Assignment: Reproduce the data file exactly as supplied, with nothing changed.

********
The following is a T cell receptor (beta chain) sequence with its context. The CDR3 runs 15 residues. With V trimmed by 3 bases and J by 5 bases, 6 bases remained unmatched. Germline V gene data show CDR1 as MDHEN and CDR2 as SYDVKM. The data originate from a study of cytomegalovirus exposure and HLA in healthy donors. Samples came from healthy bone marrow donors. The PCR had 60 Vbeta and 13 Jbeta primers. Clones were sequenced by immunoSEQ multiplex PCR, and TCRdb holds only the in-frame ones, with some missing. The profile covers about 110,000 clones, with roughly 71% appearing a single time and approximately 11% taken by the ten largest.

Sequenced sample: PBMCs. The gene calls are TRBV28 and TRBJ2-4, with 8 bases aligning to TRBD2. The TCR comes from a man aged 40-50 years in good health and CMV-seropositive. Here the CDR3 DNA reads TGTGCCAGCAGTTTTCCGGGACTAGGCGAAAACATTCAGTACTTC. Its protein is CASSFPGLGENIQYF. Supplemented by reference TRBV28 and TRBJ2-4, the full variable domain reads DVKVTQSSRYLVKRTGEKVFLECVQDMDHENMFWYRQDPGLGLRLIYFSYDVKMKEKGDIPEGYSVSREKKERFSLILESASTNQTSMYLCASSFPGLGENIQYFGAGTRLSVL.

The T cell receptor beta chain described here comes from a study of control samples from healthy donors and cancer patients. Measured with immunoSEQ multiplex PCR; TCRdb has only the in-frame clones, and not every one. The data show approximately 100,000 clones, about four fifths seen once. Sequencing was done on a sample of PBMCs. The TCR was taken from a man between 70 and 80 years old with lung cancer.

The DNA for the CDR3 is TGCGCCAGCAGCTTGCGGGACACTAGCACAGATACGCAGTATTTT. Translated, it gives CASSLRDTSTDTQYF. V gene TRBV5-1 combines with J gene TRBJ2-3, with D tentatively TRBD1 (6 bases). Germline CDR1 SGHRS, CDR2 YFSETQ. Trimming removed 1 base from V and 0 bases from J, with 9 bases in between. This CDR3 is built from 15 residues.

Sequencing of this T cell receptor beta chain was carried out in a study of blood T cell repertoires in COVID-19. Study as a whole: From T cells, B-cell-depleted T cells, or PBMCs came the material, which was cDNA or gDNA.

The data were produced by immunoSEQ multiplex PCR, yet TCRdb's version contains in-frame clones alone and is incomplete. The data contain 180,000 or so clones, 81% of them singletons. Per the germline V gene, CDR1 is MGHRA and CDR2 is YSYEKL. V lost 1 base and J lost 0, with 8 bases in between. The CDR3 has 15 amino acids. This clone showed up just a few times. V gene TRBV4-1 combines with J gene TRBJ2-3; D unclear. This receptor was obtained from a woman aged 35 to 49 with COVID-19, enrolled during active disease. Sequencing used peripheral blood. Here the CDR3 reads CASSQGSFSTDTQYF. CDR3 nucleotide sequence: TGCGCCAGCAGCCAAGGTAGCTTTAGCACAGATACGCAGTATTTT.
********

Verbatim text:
The following is a T cell receptor (beta chain) sequence with its context. The CDR3 runs 15 residues. With V trimmed by 3 bases and J by 5 bases, 6 bases remained unmatched. Germline V gene data show CDR1 as MDHEN and CDR2 as SYDVKM. The data originate from a study of cytomegalovirus exposure and HLA in healthy donors. Samples came from healthy bone marrow donors. The PCR had 60 Vbeta and 13 Jbeta primers. Clones were sequenced by immunoSEQ multiplex PCR, and TCRdb holds only the in-frame ones, with some missing. The profile covers about 110,000 clones, with roughly 71% appearing a single time and approximately 11% taken by the ten largest.

Sequenced sample: PBMCs. The gene calls are TRBV28 and TRBJ2-4, with 8 bases aligning to TRBD2. The TCR comes from a man aged 40-50 years in good health and CMV-seropositive. Here the CDR3 DNA reads TGTGCCAGCAGTTTTCCGGGACTAGGCGAAAACATTCAGTACTTC. Its protein is CASSFPGLGENIQYF. Supplemented by reference TRBV28 and TRBJ2-4, the full variable domain reads DVKVTQSSRYLVKRTGEKVFLECVQDMDHENMFWYRQDPGLGLRLIYFSYDVKMKEKGDIPEGYSVSREKKERFSLILESASTNQTSMYLCASSFPGLGENIQYFGAGTRLSVL.

The T cell receptor beta chain described here comes from a study of control samples from healthy donors and cancer patients. Measured with immunoSEQ multiplex PCR; TCRdb has only the in-frame clones, and not every one. The data show approximately 100,000 clones, about four fifths seen once. Sequencing was done on a sample of PBMCs. The TCR was taken from a man between 70 and 80 years old with lung cancer.

The DNA for the CDR3 is TGCGCCAGCAGCTTGCGGGACACTAGCACAGATACGCAGTATTTT. Translated, it gives CASSLRDTSTDTQYF. V gene TRBV5-1 combines with J gene TRBJ2-3, with D tentatively TRBD1 (6 bases). Germline CDR1 SGHRS, CDR2 YFSETQ. Trimming removed 1 base from V and 0 bases from J, with 9 bases in between. This CDR3 is built from 15 residues.

Sequencing of this T cell receptor beta chain was carried out in a study of blood T cell repertoires in COVID-19. Study as a whole: From T cells, B-cell-depleted T cells, or PBMCs came the material, which was cDNA or gDNA.

The data were produced by immunoSEQ multiplex PCR, yet TCRdb's version contains in-frame clones alone and is incomplete. The data contain 180,000 or so clones, 81% of them singletons. Per the germline V gene, CDR1 is MGHRA and CDR2 is YSYEKL. V lost 1 base and J lost 0, with 8 bases in between. The CDR3 has 15 amino acids. This clone showed up just a few times. V gene TRBV4-1 combines with J gene TRBJ2-3; D unclear. This receptor was obtained from a woman aged 35 to 49 with COVID-19, enrolled during active disease. Sequencing used peripheral blood. Here the CDR3 reads CASSQGSFSTDTQYF. CDR3 nucleotide sequence: TGCGCCAGCAGCCAAGGTAGCTTTAGCACAGATACGCAGTATTTT.